Mortgage giants unveil lending rules to let more Americans buy homes with 3 percent down
The new lending guidelines announced by the companies Monday are designed to help more low-income and first-time buyers afford homes. Millions of Americans lost their savings or no longer had the income needed to set aside money for a home in the aftermath of the 2008 financial crisis and the Great Recession. That has held down the sales of houses and condominiums and slowed the economic recovery.
The guidelines are designed to prevent the kind of reckless lending that fueled a housing bubble and eventually triggered the recession. Borrowers must have enough income to repay loans on a monthly basis for homes that would be their main residence. This guideline would be intended to limit financial speculation.
“These underwriting guidelines provide a responsible approach to improving access to credit while ensuring safe and sound lending practices,” Mel Watt, director of the Federal Housing Finance Agency, said in a statement. The FHFA oversees Fannie and Freddie, which have been under government control since 2008 because of the housing bust.
Watt had announced in October that Fannie and Freddie had reached an agreement with major banks to expand lending. The FHFA declined Monday to say how many borrowers might benefit from having a 3 percent down payment.
The standard down payment for mortgages insured through Fannie and Freddie has been 20 percent. That would mean that a first-time buyer would need $41,600 in cash to purchase a median-priced home of $208,300, according to the National Association of Realtors. Just 29 percent of home purchases in October went to first-time buyers, compared with a historic average of 40 percent, the Realtors reported.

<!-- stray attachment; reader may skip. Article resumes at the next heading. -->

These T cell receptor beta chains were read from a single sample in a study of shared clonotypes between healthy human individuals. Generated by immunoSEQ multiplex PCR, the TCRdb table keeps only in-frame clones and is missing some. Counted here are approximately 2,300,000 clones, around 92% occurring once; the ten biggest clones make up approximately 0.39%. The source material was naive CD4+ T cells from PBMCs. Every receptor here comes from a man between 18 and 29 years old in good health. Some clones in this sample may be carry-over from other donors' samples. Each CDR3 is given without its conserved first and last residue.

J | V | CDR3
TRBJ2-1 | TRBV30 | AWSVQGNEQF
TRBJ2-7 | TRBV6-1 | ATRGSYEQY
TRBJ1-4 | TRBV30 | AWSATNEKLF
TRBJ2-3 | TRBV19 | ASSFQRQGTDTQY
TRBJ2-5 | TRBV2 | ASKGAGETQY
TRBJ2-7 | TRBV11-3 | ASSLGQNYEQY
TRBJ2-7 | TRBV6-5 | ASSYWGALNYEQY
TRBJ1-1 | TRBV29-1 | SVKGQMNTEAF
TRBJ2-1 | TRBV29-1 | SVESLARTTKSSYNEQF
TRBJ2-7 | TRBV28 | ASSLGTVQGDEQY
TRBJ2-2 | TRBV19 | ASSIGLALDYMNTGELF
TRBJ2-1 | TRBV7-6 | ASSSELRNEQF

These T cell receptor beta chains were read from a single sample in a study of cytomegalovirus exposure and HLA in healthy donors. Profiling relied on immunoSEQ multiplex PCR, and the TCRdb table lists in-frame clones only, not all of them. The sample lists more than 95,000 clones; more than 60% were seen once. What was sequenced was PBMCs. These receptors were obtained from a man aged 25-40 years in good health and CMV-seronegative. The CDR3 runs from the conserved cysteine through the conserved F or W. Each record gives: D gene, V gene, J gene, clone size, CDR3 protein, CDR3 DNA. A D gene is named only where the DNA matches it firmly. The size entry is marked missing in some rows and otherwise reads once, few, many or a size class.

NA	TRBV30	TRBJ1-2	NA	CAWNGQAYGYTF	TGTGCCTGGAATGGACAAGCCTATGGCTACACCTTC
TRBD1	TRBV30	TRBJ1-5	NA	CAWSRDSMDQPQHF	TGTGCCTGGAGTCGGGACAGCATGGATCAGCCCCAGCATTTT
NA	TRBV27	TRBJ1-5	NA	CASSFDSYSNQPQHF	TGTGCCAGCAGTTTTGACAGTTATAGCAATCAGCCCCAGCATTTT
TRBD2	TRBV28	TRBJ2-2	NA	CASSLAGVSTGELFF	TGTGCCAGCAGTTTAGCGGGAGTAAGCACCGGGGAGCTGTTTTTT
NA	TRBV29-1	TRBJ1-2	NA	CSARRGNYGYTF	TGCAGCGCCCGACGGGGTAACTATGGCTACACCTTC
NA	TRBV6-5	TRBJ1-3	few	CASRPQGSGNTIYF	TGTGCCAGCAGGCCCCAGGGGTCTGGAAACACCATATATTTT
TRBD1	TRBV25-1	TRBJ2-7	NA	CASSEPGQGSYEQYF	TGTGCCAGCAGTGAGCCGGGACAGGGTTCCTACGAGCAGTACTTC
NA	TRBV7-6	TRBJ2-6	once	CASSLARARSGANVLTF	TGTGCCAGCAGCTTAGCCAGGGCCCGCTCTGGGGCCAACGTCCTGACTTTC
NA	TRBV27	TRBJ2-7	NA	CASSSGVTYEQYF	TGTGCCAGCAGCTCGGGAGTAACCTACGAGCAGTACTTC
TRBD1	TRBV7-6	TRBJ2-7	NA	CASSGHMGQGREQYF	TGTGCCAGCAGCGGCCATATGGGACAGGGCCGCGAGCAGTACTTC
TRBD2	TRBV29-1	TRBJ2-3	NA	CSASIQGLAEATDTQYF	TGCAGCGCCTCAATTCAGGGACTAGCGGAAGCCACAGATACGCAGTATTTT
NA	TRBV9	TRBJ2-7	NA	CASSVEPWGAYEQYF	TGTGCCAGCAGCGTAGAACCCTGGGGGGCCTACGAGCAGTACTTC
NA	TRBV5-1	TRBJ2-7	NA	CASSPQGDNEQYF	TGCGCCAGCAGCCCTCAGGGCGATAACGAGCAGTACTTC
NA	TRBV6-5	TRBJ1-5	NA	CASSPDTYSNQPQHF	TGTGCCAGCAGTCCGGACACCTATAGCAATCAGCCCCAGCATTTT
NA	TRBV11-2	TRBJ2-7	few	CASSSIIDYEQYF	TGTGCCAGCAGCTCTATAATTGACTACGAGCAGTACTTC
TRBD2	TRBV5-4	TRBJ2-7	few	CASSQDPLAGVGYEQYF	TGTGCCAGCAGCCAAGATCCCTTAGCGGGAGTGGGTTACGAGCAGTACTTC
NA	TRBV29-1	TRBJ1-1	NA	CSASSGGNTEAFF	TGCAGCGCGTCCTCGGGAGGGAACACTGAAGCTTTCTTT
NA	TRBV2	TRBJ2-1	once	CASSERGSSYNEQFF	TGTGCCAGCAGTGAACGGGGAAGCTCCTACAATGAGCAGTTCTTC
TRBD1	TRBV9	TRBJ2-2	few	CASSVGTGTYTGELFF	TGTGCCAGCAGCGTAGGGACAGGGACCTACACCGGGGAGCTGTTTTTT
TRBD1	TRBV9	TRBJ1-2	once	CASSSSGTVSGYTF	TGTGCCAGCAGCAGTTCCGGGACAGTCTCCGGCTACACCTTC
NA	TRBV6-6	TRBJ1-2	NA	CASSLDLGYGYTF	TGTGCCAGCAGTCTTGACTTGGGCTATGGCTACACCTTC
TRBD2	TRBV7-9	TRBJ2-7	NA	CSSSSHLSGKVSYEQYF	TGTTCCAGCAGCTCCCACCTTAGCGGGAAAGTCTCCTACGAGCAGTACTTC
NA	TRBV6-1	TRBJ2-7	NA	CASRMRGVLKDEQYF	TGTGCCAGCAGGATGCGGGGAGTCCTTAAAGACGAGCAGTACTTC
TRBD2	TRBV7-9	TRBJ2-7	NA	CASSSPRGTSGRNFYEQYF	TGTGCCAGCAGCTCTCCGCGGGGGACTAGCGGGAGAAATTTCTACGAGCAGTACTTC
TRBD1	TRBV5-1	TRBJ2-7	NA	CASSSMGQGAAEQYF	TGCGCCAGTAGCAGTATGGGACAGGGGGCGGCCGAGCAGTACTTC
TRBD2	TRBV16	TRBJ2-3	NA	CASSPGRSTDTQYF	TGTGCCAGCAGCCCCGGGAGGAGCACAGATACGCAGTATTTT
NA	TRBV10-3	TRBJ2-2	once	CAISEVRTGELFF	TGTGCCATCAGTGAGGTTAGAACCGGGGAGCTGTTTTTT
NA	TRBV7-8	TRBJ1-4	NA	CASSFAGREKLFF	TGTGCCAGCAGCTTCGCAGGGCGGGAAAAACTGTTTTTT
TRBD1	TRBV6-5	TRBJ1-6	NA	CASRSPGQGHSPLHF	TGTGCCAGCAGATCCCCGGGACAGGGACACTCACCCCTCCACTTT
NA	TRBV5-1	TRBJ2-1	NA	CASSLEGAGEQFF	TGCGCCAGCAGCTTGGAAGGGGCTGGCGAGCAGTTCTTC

The new loans would be fixed-rate mortgages of up to 30 years for primary residences, though some policies vary between the companies.
Fannie could begin underwriting the loans before the end of the year. It said the loans would be geared toward first-time buyers, require mortgage insurance payments because of the low down payment and mandate that buyers receive complete a financial counseling program.
Freddie intends to begin offering its mortgages as early as March 2015, saying it would be an option for low- and moderate-income borrowers. It requires that borrowers earn less than an area’s median income, in addition to paying insurance and receiving counseling. Monthly payments could not exceed 43 percent of the borrower’s income.
Fannie and Freddie own or guarantee about half of all U.S. mortgages, worth about $5 trillion. Along with other federal agencies, they back roughly 90 percent of new mortgages.
The two companies don’t directly make loans to borrowers. They buy mortgages from lenders, package them as securities, guarantee them against default and sell them to investors. That helps make loans available.
The government took over Fannie and Freddie in September 2008, after a market meltdown compounded the losses caused by risky mortgages and threatened to shut down the entire housing sector. Combined, the firms received taxpayer aid totaling $187 billion, which has since been repaid as they have returned to profitability.